Our church has chosen the Westminster Confession of Faith as the best summary of the doctrines of our faith, and one of the glories of this document appears in chapter 20, where it talks about Christian freedom. In the second section of this chapter, we find this statement: “God alone is Lord of the conscience,and has left it free from the doctrines and commandments of men, which are, in any thing, contrary to His Word; or beside it, if matters of faith, or worship.” This freedom means that whenever any lesser authority attempts to make a law or rule that requires something that God never requires, or forbids something that God never forbids, the Christian is under no obligation to obey. He or she should simply walk on by, cheerfully submitting to God by refusing to submit to a false god, with no guilt or worry afflicting the conscience.
It would be wonderful if this rarely came up, if lesser authorities behaved themselves, and we never had to remember this principle. But time and time again throughout history, governments, churches, families, businesses, and every sort of little dictator have attempted to bind the consciences of Christians, forcing God’s people to make a choice. Acts 5:29 gives us the paradigmatic response in such cases, and exhorts us to obey God, rather than men.
On January 20 of this year, our government announced that there would be no religious exemption to the “Obamacare” package from 2010 which requires all group health insurance plans to provide contraception to every recipient at no additional cost. While Christians have differing opinions regarding contraception, this legislation mandates coverage for “contraceptive” drugs which function as abortifacients. To put it bluntly, our government is requiring even Christian organizations to pay for chemical abortions, or to cease providing health coverage at all.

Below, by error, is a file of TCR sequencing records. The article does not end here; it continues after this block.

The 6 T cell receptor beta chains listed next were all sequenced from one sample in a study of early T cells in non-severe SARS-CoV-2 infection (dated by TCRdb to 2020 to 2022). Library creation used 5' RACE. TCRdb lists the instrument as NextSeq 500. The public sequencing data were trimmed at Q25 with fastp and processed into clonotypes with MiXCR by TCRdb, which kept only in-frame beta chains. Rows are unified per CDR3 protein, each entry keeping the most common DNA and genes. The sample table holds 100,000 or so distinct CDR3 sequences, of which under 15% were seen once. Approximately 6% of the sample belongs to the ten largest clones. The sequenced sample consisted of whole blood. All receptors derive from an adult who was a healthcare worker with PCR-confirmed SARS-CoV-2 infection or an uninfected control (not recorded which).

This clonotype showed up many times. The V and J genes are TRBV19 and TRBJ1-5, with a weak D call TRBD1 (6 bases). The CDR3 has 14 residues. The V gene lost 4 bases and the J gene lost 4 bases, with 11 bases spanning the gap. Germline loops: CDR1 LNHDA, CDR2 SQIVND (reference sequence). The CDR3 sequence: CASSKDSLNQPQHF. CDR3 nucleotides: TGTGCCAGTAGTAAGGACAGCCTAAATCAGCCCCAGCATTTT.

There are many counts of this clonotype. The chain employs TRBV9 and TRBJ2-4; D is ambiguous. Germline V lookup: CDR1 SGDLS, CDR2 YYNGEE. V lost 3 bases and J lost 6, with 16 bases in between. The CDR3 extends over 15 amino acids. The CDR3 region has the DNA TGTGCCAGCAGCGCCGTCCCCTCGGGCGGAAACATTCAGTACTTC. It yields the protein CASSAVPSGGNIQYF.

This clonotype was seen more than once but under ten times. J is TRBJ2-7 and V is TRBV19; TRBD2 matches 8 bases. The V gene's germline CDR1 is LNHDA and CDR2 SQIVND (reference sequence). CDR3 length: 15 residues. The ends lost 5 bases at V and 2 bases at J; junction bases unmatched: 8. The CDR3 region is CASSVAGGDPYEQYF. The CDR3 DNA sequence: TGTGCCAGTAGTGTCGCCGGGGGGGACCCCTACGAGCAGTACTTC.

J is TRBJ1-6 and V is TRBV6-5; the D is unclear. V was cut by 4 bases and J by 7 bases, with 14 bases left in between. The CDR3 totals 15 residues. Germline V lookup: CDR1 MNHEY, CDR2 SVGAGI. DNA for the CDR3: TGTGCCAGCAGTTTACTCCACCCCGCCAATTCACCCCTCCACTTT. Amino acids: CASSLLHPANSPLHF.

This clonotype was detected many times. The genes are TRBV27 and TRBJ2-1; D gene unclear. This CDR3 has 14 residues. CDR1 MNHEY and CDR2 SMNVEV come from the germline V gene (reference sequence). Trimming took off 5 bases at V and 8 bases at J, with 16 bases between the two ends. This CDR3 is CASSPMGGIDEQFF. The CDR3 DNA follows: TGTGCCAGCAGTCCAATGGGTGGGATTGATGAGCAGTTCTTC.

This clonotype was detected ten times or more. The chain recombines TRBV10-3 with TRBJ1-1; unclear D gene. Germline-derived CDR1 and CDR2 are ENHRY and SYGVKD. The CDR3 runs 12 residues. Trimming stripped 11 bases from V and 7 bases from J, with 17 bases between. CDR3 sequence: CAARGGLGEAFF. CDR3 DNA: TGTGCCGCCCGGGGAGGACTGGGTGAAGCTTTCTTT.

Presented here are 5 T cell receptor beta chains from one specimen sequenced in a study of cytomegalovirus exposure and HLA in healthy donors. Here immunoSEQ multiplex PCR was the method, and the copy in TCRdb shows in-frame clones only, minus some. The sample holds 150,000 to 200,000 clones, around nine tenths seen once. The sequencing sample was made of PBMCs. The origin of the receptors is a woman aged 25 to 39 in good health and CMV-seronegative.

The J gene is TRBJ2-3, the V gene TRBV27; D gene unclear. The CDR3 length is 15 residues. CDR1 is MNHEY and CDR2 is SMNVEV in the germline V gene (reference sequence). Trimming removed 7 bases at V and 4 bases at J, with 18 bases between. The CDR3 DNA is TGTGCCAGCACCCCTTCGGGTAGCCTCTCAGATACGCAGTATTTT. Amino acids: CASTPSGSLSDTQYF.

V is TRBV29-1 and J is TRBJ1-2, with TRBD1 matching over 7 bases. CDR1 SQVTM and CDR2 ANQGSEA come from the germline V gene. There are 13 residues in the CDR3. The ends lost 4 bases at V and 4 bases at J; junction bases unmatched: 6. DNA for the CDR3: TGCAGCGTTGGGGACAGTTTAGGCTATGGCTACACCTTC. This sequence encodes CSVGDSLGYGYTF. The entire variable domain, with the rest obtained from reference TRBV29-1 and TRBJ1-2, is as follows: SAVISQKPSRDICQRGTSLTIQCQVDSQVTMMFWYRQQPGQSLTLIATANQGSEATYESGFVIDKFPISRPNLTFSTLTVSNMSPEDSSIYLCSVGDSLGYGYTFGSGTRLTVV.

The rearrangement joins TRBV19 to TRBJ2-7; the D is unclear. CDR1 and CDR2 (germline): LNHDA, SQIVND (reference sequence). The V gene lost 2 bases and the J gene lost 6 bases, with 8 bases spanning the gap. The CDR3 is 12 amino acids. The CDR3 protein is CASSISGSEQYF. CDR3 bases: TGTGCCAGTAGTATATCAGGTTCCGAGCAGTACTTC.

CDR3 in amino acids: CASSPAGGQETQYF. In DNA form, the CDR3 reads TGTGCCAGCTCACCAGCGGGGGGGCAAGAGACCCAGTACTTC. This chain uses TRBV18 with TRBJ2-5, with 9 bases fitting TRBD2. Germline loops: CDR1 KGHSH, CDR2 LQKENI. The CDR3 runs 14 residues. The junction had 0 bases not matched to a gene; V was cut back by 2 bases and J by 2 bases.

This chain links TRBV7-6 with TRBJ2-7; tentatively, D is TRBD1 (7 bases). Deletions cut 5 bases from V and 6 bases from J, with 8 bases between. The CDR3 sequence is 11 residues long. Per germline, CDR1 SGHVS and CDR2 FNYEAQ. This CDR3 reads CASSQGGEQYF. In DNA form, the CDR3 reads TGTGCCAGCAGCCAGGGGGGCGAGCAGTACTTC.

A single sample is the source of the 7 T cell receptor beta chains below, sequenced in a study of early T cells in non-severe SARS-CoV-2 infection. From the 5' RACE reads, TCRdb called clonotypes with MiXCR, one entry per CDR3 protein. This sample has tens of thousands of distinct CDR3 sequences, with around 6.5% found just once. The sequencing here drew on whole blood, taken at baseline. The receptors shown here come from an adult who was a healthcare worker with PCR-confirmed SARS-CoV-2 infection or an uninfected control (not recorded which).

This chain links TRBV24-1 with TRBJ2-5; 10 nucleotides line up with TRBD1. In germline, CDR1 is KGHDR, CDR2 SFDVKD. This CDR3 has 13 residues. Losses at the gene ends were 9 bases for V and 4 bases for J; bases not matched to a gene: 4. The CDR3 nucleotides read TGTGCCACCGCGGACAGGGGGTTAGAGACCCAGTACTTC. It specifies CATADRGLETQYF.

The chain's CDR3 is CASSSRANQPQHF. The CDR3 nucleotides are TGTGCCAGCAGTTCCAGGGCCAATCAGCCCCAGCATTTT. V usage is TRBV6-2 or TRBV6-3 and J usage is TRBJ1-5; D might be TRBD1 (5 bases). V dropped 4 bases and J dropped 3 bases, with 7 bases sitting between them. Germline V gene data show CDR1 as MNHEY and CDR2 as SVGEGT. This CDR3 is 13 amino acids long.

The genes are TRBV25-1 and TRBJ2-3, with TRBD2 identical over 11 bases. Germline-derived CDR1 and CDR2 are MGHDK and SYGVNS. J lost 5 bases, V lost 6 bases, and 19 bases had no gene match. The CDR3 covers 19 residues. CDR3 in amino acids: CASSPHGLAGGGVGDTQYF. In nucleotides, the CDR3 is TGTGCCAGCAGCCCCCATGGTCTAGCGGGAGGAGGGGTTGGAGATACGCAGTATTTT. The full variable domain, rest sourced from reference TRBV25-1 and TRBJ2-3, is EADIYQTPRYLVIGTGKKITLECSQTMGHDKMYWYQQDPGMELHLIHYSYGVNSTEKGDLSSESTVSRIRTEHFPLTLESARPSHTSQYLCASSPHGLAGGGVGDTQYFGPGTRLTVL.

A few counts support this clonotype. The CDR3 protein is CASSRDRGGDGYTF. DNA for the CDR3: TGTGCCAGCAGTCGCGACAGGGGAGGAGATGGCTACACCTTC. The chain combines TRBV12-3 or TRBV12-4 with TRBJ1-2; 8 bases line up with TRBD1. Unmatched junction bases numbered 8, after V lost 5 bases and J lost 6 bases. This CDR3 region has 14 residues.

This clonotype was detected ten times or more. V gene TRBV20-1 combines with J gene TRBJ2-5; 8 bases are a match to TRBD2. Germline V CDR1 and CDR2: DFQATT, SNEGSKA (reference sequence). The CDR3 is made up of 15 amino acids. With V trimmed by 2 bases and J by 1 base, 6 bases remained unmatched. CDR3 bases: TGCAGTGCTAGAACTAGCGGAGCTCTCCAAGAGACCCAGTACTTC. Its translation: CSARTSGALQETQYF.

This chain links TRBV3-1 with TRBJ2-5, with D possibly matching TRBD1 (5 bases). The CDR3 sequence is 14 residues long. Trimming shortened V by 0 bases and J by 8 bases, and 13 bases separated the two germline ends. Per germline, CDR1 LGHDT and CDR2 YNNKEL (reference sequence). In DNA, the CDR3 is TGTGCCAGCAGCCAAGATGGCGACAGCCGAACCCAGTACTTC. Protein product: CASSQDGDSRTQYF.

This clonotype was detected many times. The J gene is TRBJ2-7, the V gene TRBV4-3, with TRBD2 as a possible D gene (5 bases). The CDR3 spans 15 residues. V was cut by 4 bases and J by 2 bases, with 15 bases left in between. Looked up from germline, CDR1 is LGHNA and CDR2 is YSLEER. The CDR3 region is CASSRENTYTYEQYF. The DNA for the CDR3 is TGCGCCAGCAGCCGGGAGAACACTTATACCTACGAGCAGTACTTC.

This is a wicked decree, one that faithful Christians must speak out against, and if indeed it is enforced, Christians in affected positions must disobey. The government has no authority to require us to participate in evil. Now, God does require that we obey our government, even when we don’t like the laws that are made, such as the horrific and crushing tax burdens that currently afflict us. But suffering under unjust laws is one thing; breaking God’s law against murdering the innocent is another. We cheerfully submit to the plundering of our goods, trusting that God will meet all of our needs, but we may not and will not participate in the evil of abortion.
There are many ways to address the situation, but our first and wisest course is to take our complaint straight to the top. God governs the affairs of nations, and remains in complete control of Washington. In our prayers, however, we must come humbly, remembering that in a representative government, we bear significant responsibility for the current mess. So start with repentance. Also, we should remember to praise and thank God for this sort of problem: we are fighting to maintain an unparalleled level of religious freedom. Many of our brothers and sisters around the world are praying desperately for any sort of religious freedom, crying out to God that they would be free to worship without being murdered themselves. Remember to intercede for them before the throne. Our freedoms inspire Christians all over the world, and give them hope, something to look forward to in the kind providence of King Jesus, so we must never take them for granted, or sit idly by while they are legislated away. Finally, pray with tears: rebellion against “the man” can seem cool and exciting, especially when the cost of our defiance is comparatively low, until we realize that our civil disobedience is necessitated by the fact that Jesus is being scorned and mocked by our government, when instead He deserves unceasing worship and obedience. This is the greatest wickedness of all. So pray that the United States would kiss the Son, for His anger is terrible.
Start here: The Gospel Coalition gives a basic informational update. More: Albert Mohler explains the mandate, then responds to the attempt at compromise, and responds to Nicholas Kristof, explaining what religious liberty entails, Christian Newswire reports a “state of emergency”, Douglas Wilson muses on this sad secular sacrament, and then highlights the ADF’s lawsuit, Charles Krauthammer gives his opinion that this mandate represents “overreach”, Denny Burk provides a list of scholars and leaders opposed to the mandate, and Justin Taylor links to Lutheran and Baptist testimonials before Congress.
There’s plenty more, but that should be enough to take to God in prayer.